the inside scoop on bonsai…
yes, they can be houseplants

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Traditional bonsai are outdoor plants, brought indoors only for special occasions. With the proper plant choice and care, however, you can enjoy bonsai indoors. Growing and tending to these miniature trees and shrubs is a relaxing hobby that has proven health benefits like reducing stress. It’s also good for your home. Greenery in your home helps keep your indoor air cleaner and fresher, and since bonsai rely on high levels of humidity to thrive, they also add needed moisture to the air during dry times.

Plants that do well in filtered sunlight can thrive in a home environment. Many plants native to forest environments, like the Dawn Redwood, can do well as indoor bonsai. These deciduous trees do best when exposed to bright, filtered light in spring through fall, and cold temperatures during winter. The Japanese Black Pine and the Gardenia can also thrive indoors, and make beautiful bonsai.

Ideally, bonsai are outdoor plants, but can be grown indoors. Place your bonsai where it will get bright, filtered sunlight, and not be “burned” by direct sun coming through a window. It’s also a good idea to open a nearby window to allow your bonsai to get fresh air. Once cooler weather comes, if your bonsai is deciduous, move it to a cooler environment like the garage or a storage shed where it will be protected, but cool during its dormant months. You will still want to water it regularly to prevent drying out, and move it back to a sunny spot in early spring.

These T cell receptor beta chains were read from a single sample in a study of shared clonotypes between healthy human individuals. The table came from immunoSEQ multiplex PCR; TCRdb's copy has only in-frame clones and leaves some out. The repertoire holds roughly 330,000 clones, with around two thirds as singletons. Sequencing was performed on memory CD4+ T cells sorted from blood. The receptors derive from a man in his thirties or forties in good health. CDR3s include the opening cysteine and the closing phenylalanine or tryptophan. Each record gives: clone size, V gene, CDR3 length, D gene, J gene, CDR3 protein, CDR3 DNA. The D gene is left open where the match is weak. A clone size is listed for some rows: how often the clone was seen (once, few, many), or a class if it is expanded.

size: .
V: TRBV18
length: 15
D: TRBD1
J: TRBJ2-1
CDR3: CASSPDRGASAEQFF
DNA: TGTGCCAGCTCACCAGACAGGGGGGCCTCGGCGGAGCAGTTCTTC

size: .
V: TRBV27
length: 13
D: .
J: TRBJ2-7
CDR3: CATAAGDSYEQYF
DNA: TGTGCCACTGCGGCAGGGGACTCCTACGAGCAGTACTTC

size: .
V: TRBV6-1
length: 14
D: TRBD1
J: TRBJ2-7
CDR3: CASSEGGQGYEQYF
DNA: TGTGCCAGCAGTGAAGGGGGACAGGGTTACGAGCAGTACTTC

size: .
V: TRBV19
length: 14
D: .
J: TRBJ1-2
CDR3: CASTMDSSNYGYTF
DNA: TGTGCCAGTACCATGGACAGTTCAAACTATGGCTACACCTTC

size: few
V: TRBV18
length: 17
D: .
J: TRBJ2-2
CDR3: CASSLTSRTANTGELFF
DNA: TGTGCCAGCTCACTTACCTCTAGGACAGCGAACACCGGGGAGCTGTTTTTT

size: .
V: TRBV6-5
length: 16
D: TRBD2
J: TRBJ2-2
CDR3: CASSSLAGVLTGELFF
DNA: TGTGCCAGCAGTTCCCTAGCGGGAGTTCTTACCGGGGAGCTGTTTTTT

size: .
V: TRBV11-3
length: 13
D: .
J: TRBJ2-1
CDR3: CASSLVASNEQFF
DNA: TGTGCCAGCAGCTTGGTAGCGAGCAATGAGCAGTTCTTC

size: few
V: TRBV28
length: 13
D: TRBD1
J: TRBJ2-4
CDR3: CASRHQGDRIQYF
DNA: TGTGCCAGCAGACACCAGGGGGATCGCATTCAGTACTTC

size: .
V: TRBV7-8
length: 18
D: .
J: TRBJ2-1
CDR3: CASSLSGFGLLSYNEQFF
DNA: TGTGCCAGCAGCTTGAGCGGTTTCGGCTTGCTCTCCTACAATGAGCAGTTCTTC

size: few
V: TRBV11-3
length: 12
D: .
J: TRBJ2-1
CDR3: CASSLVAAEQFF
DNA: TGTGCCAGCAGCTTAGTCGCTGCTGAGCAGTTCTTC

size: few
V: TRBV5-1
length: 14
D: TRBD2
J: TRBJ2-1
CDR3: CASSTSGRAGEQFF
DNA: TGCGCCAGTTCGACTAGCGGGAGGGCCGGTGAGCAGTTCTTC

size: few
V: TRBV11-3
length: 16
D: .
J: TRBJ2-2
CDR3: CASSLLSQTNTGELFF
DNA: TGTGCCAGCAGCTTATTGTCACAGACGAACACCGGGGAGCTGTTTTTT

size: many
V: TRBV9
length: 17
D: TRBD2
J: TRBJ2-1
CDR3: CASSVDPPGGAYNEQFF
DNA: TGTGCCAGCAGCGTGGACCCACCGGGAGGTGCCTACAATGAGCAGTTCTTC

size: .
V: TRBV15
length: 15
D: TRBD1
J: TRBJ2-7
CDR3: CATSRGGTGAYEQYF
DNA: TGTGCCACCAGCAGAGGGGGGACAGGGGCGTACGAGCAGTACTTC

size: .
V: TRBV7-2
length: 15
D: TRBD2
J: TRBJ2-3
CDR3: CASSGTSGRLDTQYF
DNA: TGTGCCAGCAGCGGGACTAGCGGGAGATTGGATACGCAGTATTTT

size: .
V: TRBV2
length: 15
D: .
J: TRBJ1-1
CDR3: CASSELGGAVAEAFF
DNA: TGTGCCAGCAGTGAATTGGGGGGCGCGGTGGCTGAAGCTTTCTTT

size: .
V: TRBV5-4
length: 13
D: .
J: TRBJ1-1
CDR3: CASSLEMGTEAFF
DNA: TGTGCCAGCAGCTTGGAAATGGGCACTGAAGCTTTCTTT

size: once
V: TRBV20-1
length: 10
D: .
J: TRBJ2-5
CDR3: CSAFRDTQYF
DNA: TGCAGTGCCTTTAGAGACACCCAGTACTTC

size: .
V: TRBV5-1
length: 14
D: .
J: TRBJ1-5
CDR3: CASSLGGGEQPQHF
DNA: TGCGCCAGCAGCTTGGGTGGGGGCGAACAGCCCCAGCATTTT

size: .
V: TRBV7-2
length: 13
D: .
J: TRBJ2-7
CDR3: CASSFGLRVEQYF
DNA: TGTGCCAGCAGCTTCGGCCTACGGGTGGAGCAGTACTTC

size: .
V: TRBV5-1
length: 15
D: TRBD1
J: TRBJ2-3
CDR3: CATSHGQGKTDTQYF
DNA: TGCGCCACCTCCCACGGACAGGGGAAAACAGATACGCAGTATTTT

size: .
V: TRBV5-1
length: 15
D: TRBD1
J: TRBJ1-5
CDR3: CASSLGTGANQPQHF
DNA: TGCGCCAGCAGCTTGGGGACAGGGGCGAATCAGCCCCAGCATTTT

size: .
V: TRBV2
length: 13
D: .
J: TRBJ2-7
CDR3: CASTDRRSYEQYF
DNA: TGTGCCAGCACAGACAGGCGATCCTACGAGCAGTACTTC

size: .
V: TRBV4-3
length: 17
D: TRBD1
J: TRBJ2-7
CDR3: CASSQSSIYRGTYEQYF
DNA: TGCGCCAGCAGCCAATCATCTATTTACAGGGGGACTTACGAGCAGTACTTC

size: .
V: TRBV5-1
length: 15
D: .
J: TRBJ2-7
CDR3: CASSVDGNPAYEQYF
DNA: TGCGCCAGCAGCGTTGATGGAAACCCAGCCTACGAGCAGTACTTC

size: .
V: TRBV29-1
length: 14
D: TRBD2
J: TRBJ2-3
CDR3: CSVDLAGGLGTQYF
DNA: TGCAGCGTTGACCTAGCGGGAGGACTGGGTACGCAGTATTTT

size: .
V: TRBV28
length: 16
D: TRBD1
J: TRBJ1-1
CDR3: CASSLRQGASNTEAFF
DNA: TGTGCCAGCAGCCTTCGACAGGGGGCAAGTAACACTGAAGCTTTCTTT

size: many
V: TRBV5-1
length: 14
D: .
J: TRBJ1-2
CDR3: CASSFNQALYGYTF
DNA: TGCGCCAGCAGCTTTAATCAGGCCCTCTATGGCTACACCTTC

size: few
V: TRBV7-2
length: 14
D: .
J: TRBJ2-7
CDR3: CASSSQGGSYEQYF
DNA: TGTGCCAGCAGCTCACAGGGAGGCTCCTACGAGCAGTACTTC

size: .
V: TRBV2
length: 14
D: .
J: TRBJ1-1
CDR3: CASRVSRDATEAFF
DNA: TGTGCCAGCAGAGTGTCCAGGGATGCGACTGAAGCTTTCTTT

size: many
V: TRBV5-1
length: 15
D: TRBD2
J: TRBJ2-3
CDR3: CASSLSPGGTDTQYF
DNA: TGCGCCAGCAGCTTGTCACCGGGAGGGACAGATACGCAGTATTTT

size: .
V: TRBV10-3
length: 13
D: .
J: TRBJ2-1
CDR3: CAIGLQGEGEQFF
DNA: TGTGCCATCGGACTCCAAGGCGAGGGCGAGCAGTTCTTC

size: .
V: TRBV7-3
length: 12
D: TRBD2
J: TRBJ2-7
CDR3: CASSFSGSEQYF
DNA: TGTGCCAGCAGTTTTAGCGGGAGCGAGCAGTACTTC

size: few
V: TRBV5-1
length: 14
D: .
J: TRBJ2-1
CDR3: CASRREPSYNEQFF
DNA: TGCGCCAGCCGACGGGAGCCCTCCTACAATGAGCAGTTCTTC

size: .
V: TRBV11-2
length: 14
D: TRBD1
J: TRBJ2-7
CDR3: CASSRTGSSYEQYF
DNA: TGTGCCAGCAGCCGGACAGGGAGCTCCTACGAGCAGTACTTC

Most bonsai prefer a very moist environment. The small, shallow planters they are in usually sit in a humidity tray for a reason. The trays help capture water and trap humidity near the bonsai. They also protect the surface under your plant. Water your bonsai anytime the soil appears dry, and never allow it to completely dry out. Each plant will have its own water needs, so adjust your scheduled accordingly, and water until there is a puddle in the humidity tray under your bonsai.

Keep your bonsai trimmed and pruned, just as you would a larger version of the same plant, and use wires and selective pruning to shape it into one of the traditional bonsai styles, or let it grow naturally. Either way, bonsai can be a wonderful way to add greenery to your home.

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yes, they can be houseplants

  1. Pingback: ARTICLE: BONSAI | euzicasa

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